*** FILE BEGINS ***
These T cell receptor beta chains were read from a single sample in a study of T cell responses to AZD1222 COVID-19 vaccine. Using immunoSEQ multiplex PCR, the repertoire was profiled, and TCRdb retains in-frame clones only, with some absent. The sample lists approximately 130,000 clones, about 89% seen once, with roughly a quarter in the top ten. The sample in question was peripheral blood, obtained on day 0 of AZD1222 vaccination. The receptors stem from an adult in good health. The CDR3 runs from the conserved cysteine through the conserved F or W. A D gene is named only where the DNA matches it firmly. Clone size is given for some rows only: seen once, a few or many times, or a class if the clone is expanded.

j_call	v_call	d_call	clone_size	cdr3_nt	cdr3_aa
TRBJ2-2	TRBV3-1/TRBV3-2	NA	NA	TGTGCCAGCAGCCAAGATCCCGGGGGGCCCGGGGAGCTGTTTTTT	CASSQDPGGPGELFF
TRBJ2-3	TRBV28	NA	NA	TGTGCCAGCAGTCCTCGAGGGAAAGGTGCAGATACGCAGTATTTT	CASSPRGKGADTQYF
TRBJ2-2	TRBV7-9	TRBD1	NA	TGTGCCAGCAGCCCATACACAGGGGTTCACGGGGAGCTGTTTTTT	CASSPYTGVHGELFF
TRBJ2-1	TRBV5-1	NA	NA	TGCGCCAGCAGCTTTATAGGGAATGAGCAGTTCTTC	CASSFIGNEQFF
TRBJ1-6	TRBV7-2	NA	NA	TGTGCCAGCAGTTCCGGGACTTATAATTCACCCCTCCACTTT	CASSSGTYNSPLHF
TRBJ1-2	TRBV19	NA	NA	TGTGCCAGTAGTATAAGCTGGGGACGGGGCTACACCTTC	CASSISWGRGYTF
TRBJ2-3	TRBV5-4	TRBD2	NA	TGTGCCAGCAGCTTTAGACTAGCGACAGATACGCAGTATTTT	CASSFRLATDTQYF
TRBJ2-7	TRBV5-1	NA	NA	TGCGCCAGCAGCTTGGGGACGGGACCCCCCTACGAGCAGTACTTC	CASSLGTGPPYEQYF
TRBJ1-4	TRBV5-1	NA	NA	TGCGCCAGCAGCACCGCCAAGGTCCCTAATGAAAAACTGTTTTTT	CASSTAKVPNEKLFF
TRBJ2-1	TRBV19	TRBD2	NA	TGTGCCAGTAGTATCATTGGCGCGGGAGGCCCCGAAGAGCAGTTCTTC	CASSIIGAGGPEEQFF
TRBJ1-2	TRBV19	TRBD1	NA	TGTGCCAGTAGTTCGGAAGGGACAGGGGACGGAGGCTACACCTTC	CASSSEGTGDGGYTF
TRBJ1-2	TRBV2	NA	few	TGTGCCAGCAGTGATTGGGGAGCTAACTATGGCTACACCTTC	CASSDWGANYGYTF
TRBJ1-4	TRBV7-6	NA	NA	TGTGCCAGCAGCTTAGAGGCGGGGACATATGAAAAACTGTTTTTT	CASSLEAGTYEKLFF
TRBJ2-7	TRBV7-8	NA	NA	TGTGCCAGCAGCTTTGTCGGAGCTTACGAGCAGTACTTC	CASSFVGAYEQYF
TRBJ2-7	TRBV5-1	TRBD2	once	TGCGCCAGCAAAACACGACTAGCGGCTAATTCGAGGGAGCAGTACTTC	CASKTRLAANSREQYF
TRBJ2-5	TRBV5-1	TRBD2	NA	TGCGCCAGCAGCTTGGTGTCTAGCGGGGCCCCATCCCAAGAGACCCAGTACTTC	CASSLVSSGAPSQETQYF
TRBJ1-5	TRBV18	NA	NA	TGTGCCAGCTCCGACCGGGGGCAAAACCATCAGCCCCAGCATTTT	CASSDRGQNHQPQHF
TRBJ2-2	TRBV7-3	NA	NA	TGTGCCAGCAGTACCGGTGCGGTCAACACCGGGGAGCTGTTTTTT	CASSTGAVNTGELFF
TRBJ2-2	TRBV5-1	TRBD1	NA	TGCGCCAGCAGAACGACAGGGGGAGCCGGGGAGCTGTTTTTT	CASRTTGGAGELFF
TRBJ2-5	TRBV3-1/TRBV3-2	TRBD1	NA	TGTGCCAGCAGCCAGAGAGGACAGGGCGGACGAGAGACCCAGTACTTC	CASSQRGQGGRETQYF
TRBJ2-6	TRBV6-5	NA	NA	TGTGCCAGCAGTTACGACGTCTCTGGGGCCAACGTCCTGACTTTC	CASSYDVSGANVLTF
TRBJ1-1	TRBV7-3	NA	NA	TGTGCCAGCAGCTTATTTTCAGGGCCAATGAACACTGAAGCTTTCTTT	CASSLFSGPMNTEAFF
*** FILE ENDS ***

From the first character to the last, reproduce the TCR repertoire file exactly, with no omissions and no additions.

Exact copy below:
These T cell receptor beta chains were read from a single sample in a study of T cell responses to AZD1222 COVID-19 vaccine. Using immunoSEQ multiplex PCR, the repertoire was profiled, and TCRdb retains in-frame clones only, with some absent. The sample lists approximately 130,000 clones, about 89% seen once, with roughly a quarter in the top ten. The sample in question was peripheral blood, obtained on day 0 of AZD1222 vaccination. The receptors stem from an adult in good health. The CDR3 runs from the conserved cysteine through the conserved F or W. A D gene is named only where the DNA matches it firmly. Clone size is given for some rows only: seen once, a few or many times, or a class if the clone is expanded.

j_call	v_call	d_call	clone_size	cdr3_nt	cdr3_aa
TRBJ2-2	TRBV3-1/TRBV3-2	NA	NA	TGTGCCAGCAGCCAAGATCCCGGGGGGCCCGGGGAGCTGTTTTTT	CASSQDPGGPGELFF
TRBJ2-3	TRBV28	NA	NA	TGTGCCAGCAGTCCTCGAGGGAAAGGTGCAGATACGCAGTATTTT	CASSPRGKGADTQYF
TRBJ2-2	TRBV7-9	TRBD1	NA	TGTGCCAGCAGCCCATACACAGGGGTTCACGGGGAGCTGTTTTTT	CASSPYTGVHGELFF
TRBJ2-1	TRBV5-1	NA	NA	TGCGCCAGCAGCTTTATAGGGAATGAGCAGTTCTTC	CASSFIGNEQFF
TRBJ1-6	TRBV7-2	NA	NA	TGTGCCAGCAGTTCCGGGACTTATAATTCACCCCTCCACTTT	CASSSGTYNSPLHF
TRBJ1-2	TRBV19	NA	NA	TGTGCCAGTAGTATAAGCTGGGGACGGGGCTACACCTTC	CASSISWGRGYTF
TRBJ2-3	TRBV5-4	TRBD2	NA	TGTGCCAGCAGCTTTAGACTAGCGACAGATACGCAGTATTTT	CASSFRLATDTQYF
TRBJ2-7	TRBV5-1	NA	NA	TGCGCCAGCAGCTTGGGGACGGGACCCCCCTACGAGCAGTACTTC	CASSLGTGPPYEQYF
TRBJ1-4	TRBV5-1	NA	NA	TGCGCCAGCAGCACCGCCAAGGTCCCTAATGAAAAACTGTTTTTT	CASSTAKVPNEKLFF
TRBJ2-1	TRBV19	TRBD2	NA	TGTGCCAGTAGTATCATTGGCGCGGGAGGCCCCGAAGAGCAGTTCTTC	CASSIIGAGGPEEQFF
TRBJ1-2	TRBV19	TRBD1	NA	TGTGCCAGTAGTTCGGAAGGGACAGGGGACGGAGGCTACACCTTC	CASSSEGTGDGGYTF
TRBJ1-2	TRBV2	NA	few	TGTGCCAGCAGTGATTGGGGAGCTAACTATGGCTACACCTTC	CASSDWGANYGYTF
TRBJ1-4	TRBV7-6	NA	NA	TGTGCCAGCAGCTTAGAGGCGGGGACATATGAAAAACTGTTTTTT	CASSLEAGTYEKLFF
TRBJ2-7	TRBV7-8	NA	NA	TGTGCCAGCAGCTTTGTCGGAGCTTACGAGCAGTACTTC	CASSFVGAYEQYF
TRBJ2-7	TRBV5-1	TRBD2	once	TGCGCCAGCAAAACACGACTAGCGGCTAATTCGAGGGAGCAGTACTTC	CASKTRLAANSREQYF
TRBJ2-5	TRBV5-1	TRBD2	NA	TGCGCCAGCAGCTTGGTGTCTAGCGGGGCCCCATCCCAAGAGACCCAGTACTTC	CASSLVSSGAPSQETQYF
TRBJ1-5	TRBV18	NA	NA	TGTGCCAGCTCCGACCGGGGGCAAAACCATCAGCCCCAGCATTTT	CASSDRGQNHQPQHF
TRBJ2-2	TRBV7-3	NA	NA	TGTGCCAGCAGTACCGGTGCGGTCAACACCGGGGAGCTGTTTTTT	CASSTGAVNTGELFF
TRBJ2-2	TRBV5-1	TRBD1	NA	TGCGCCAGCAGAACGACAGGGGGAGCCGGGGAGCTGTTTTTT	CASRTTGGAGELFF
TRBJ2-5	TRBV3-1/TRBV3-2	TRBD1	NA	TGTGCCAGCAGCCAGAGAGGACAGGGCGGACGAGAGACCCAGTACTTC	CASSQRGQGGRETQYF
TRBJ2-6	TRBV6-5	NA	NA	TGTGCCAGCAGTTACGACGTCTCTGGGGCCAACGTCCTGACTTTC	CASSYDVSGANVLTF
TRBJ1-1	TRBV7-3	NA	NA	TGTGCCAGCAGCTTATTTTCAGGGCCAATGAACACTGAAGCTTTCTTT	CASSLFSGPMNTEAFF